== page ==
Toyota RAV4 EV
Tahara, Aichi, Japan
Toyota City, Japan
|Body style(s)||4-door SUV|
|Wheelbase||94.9 in (2410 mm)|
|Length||156.7 in (3980 mm)|
|Width||66.7 in (1694 mm)|
|Height||64.4 in (1636 mm)|
The first fleet version of the RAV4 EV became available on a limited basis in 1997. In 2001 it was possible for businesses, cities or utilities to lease one or two of these cars. Toyota then actually sold or leased 328 RAV4 EVs to the general public in 2003, at which time the program was terminated despite waiting lists of prospective customers.
The RAV4 EV closely resembles the regular internal combustion engine (ICE) version - without a tailpipe - and has a governed top speed of 78 mph (~126 km/h) with a range of 100 to 120 miles (160 to 190 km). The 95 amp-hour NiMH battery pack has a capacity of 27 kWh, charges inductively and has proven to be surprisingly durable. Some RAV4 EVs have achieved over 150,000 miles (240,000 km) on the original battery pack. It was also one of the few vehicles with a single speed automatic transmission at that time.Toyota tested the RAV4 EV in Japan for 300,000 miles (480,000 km) over two years before introducing the vehicle in the United States.
Besides the batteries, controller and motor, the remaining systems in the RAV4 EV are comparable to the gas-powered RAV4, such as power brakes, power steering, air conditioning, tire wear and suspension components except for the power sources involved. The power brakes use an electric pump to provide vacuum instead of deriving vacuum from the engine manifold while the power steering and air conditioning systems use electric motors instead of mechanical energy delivered by fan belts. The passenger compartment heater is electrical.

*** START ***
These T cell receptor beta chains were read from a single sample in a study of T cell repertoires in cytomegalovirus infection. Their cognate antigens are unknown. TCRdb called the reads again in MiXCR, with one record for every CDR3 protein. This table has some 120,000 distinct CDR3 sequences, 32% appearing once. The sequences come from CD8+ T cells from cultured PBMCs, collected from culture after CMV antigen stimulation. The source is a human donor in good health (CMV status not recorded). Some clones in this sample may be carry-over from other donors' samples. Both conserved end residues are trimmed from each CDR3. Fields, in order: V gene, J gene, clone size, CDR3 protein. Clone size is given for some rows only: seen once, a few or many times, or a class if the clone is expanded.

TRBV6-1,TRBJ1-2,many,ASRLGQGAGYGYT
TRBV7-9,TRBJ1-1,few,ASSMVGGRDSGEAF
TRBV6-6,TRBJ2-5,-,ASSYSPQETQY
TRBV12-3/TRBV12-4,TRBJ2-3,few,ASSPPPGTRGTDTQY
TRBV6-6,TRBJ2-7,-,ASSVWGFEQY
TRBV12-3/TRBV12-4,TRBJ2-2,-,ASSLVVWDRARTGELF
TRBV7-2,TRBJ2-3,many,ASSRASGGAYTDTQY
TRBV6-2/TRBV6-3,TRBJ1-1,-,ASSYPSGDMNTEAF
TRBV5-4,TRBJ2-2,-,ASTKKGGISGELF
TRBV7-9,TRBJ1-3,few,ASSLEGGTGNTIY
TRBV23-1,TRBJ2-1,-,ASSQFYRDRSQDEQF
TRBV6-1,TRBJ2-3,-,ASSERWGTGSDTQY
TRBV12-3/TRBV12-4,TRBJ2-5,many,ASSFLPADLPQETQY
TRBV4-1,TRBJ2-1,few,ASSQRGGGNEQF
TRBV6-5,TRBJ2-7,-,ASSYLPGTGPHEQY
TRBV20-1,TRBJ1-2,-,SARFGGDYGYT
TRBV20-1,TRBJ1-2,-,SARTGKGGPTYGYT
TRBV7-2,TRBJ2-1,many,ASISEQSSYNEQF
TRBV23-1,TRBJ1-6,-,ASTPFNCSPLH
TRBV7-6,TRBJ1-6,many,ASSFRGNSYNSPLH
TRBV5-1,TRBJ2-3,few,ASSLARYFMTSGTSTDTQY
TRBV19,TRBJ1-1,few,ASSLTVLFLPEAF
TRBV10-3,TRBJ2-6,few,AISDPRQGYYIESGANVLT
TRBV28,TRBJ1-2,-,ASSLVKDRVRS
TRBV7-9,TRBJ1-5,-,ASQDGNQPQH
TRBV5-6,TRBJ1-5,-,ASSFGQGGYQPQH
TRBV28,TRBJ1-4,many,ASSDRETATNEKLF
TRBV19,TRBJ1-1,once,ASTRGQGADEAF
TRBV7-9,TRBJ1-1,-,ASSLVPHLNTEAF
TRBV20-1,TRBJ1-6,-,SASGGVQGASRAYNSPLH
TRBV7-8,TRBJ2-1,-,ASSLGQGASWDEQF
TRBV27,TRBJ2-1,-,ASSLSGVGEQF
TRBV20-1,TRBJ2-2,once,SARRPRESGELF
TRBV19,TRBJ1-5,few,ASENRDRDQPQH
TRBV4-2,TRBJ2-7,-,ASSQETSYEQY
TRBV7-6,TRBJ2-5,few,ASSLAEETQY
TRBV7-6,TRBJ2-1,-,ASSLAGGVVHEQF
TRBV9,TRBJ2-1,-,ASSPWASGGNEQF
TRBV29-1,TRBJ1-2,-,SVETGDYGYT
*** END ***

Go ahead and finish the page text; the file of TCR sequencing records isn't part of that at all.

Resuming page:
The RAV4 EV has a governed top speed of 78 miles per hour (126 km/h), a tested 0-60 time of around 18 seconds (depending on state-of-charge on the batteries) and a range of 80 to 120 miles (130 to 190 km). Mileage depends on the same factors as a traditional gasoline-powered vehicle, mainly rolling resistance and average speed (aerodynamic drag).
The RAV4 EV has 24 12-volt 95Ah NiMH batteries capable of storing 27.4 kWh of energy. The RAV4 EV's batteries can be recharged from being fully depleted to fully charged in about 5 hours, and are monitored with a passive battery balancing system. Charging is supplied via magnetic induction by a wall-mounted 6000-Watt charging unit on a 220 volt, 30 amp, North American "clothes dryer"-type plug.
In addition, the RAV4 EV has a charge timer built into the dashboard that enables the vehicle to start charging at a specific time. As the RAV4 EV easily becomes the main cost of electricity in an average-sized home, this enables the owner to use a Time-Of-Day Meter to reduce electricity costs. This configuration is a standard practice with RAV4 EV owners. The price of electricity at night depends on the carrier, but is usually in the range of 60% of the normal rate. In the use of charging the RAV4 EV, this equates to a cheaper cost-per-mile, roughly equivalent to a vehicle capable of 166.6 mpg-US (1.412 L/100 km; 200.1 mpg-imp), based on a price of USD 3.00 per gallon.
The United States Environmental Protection Agency listed mileage ratings for the RAV4 EV in its yearly Fuel Economy Guide from 2000 through 2003. The 2003 model recorded city mileage equivalent to 125 mpg-US (1.88 L/100 km; 150 mpg-imp), and 100 mpg-US (2.4 L/100 km; 120 mpg-imp) on the highway. Estimated combined mileage was 112 mpg-US (2.10 L/100 km; 135 mpg-imp).
RAV4 EVs were only available for three-year fleet lease, not for sale and not for lease to the public, at a few dealerships beginning in 1997. In 2001, leases were made available to small "fleets of one" purportedly run by small businesses.
In March 2002, due to a shift in corporate policy, the Toyota RAV4-EV was made available for sale to the general public, but only 328 of them sold. No one knows for certain what prompted Toyota to change their position on the RAV4-EV, since they had long since fulfilled their obligations under the MOA with the California Air Resources Board's zero-emissions vehicle (ZEV) mandate via its fleet lease program.
The MSRP was USD 42,000; but in California, ZIP-grant rebates of USD 9,000, decreasing in 2003 to USD 5,000, and a USD 4,000 credit from the Internal Revenue Service brought the price down to a more palatable USD 29,000 (USD 33,000 for some 2003 deliveries), including the home charger.
By November 2002, the 328 RAV4-EVís Toyota had committed to were sold, yet demand was continuing to build. Toyota was caught off-guard by the extent of the demand because the vehicle's retail buyers had outsold the projections far faster than the vehicles could be supplied to market - despite very little advertising, and very little public awareness of the product.